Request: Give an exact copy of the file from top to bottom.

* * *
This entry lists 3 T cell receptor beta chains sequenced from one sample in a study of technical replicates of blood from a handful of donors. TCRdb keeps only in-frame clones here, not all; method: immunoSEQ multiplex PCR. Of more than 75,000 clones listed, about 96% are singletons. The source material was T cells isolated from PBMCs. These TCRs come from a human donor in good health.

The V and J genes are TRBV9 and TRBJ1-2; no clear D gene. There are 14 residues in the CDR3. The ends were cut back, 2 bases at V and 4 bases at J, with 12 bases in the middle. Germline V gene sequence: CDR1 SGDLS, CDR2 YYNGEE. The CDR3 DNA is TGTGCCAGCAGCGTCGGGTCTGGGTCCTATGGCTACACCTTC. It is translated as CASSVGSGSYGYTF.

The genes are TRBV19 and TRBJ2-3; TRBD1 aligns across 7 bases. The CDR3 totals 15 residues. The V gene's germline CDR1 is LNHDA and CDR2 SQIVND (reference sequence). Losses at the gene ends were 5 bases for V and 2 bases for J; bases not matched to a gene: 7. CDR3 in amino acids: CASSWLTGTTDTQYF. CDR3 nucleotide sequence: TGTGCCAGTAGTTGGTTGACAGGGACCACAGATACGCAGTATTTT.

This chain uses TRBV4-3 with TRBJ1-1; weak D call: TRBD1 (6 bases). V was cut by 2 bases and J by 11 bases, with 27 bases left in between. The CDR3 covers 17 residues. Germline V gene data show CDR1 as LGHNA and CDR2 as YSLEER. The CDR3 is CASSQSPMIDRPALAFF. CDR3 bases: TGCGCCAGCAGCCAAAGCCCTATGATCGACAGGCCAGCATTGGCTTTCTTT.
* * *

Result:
This entry lists 3 T cell receptor beta chains sequenced from one sample in a study of technical replicates of blood from a handful of donors. TCRdb keeps only in-frame clones here, not all; method: immunoSEQ multiplex PCR. Of more than 75,000 clones listed, about 96% are singletons. The source material was T cells isolated from PBMCs. These TCRs come from a human donor in good health.

The V and J genes are TRBV9 and TRBJ1-2; no clear D gene. There are 14 residues in the CDR3. The ends were cut back, 2 bases at V and 4 bases at J, with 12 bases in the middle. Germline V gene sequence: CDR1 SGDLS, CDR2 YYNGEE. The CDR3 DNA is TGTGCCAGCAGCGTCGGGTCTGGGTCCTATGGCTACACCTTC. It is translated as CASSVGSGSYGYTF.

The genes are TRBV19 and TRBJ2-3; TRBD1 aligns across 7 bases. The CDR3 totals 15 residues. The V gene's germline CDR1 is LNHDA and CDR2 SQIVND (reference sequence). Losses at the gene ends were 5 bases for V and 2 bases for J; bases not matched to a gene: 7. CDR3 in amino acids: CASSWLTGTTDTQYF. CDR3 nucleotide sequence: TGTGCCAGTAGTTGGTTGACAGGGACCACAGATACGCAGTATTTT.

This chain uses TRBV4-3 with TRBJ1-1; weak D call: TRBD1 (6 bases). V was cut by 2 bases and J by 11 bases, with 27 bases left in between. The CDR3 covers 17 residues. Germline V gene data show CDR1 as LGHNA and CDR2 as YSLEER. The CDR3 is CASSQSPMIDRPALAFF. CDR3 bases: TGCGCCAGCAGCCAAAGCCCTATGATCGACAGGCCAGCATTGGCTTTCTTT.